In the Fulness of Time/Part 64

By: Dr. Thomas O. Figart; ©2007
In Matthew 10:34, Jesus, the Prince of Peace, says, “Think not that I am come to send peace on the earth…” What did He mean? How can we reconcile that with other things the Bible teaches about Him?

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Peace or a Sword: The Challenge of Division. Matthew 10:34-36

Matthew 10:34-36 “Think not that I am come to send peace on earth; I came not to send peace, but a sword. For I am come to set a man at variance against his father, and the daughter against her mother; and the daughter-in-law against her mother-in-law. And a man’s foes shall be they of his own household.”

Christ’s declaration here sounds contrary to everything He has said up to this point. His message about the kingdom of heaven as “at hand.” His miraculous works to prove His right to the Davidic throne seem at variance with 10:34. It is drastic enough to cause A.T. Robertson to remark, “A bold and dramatic climax. The aorist infinitive means a sudden hurling of the sword where peace was expected” (Word Pictures in the New Testament, Nashville: Broadman Press, 1930, Vol. 1 p. 83).

If this challenge of division is taken along with Matthew 9:15, 10:1-23, a connection can be observed. Before the Twelve were commissioned to reach the Jews, Christ prophesied that He, the Bridegroom would be taken away (9:15); then in 10:1-23 the sequence of events would involve a period of persecution and tribulation, to the extent that the family members would be divided against one another (10:21) climaxing in worldwide hatred of believers (10:22) and the coming of the Son of Man (10:23).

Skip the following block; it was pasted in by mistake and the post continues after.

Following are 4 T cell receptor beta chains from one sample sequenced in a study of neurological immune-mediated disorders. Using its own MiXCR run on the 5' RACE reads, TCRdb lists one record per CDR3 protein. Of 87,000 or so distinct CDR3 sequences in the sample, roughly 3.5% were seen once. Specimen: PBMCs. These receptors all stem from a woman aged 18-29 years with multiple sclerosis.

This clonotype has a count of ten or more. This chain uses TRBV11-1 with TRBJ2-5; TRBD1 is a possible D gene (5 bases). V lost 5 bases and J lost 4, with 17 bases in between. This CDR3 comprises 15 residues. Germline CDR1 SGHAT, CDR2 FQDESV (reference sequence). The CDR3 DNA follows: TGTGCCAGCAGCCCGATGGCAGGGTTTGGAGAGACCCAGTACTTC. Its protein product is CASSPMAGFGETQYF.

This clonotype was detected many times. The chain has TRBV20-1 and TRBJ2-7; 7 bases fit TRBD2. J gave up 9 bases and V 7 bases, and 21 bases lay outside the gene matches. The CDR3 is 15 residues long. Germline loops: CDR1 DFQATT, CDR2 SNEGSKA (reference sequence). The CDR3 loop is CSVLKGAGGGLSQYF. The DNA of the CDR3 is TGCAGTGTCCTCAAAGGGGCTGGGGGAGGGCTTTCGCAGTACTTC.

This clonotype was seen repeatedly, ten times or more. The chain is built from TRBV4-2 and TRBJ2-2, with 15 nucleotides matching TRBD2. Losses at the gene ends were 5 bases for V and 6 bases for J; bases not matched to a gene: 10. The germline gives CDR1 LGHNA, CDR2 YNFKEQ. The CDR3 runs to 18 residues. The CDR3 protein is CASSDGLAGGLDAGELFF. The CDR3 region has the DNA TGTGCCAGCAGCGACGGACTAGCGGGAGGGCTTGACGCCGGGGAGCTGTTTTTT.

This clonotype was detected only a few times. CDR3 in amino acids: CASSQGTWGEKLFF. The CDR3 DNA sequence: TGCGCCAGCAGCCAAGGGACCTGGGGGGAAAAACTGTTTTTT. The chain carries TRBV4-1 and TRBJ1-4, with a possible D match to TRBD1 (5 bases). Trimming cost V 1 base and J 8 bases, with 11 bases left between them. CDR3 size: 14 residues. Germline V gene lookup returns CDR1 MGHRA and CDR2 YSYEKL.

Then in 10:24-31 come the admonitions to “fear not,” followed by this statement in 10:34 that Christ did not come to send peace on the earth but a sword. All of this ties in nicely with that which will be presented in the Olivet Discourse in Matthew 24-25 concerning the events preceding the return of Christ to the earth. In commenting on Matthew 10:16-25 Stanley Toussaint gives the following Old Testament Messianic calendar of events:

According to the Hebrew Scriptures the Messiah, after He appeared, was to suffer, die, and be raised again (Daniel 9:26; Psalm 22; Isaiah 53:1-11; Psalm 16:10). Following the death and resurrection of the Christ there was to be a time of trouble (Daniel 9:26-27; Jeremiah 30:4-6). The Messiah was then to return to the earth to end this tribulation and to judge the world (Daniel 7:9-13, 16-26; 9:27; 12:1; Zechariah 14:1-3). Finally, the Messiah as King would establish His kingdom with Israel as the head nation. (S.D. Toussaint, Behold the King, Portland, Oregon, Multnomah Press, 1980, p. 140).

In this respect, therefore, Christ did not come to send peace, but a sword. He did genuinely offer His kingdom of peace, but His own people received Him not, and in His foreknowledge Jesus knew that His messengers also would not be received by the nation. In His later teaching concerning the parable of the householder in Matthew 21:33-46 Jesus speaks of sending His servants to the farmers who killed one and stoned another, eventually killing the son as well. If the Church Age had not intervened, the period of Tribulation would have intensified after the ascension of Jesus and the Old Testament sequence of events would have been fulfilled. At such a time as this, the intra-family hatreds would have occurred just as Jesus predicted in 10:35-36. Then Jesus would return, defeat His enemies and reign on earth as the Prince of Peace!

While it is true that even now in some cases, “a man’s foes” become those of his own household when one converts to Christianity, this in no way negates the predictions made by Christ; they will all be fulfilled “in the fullness of time.”

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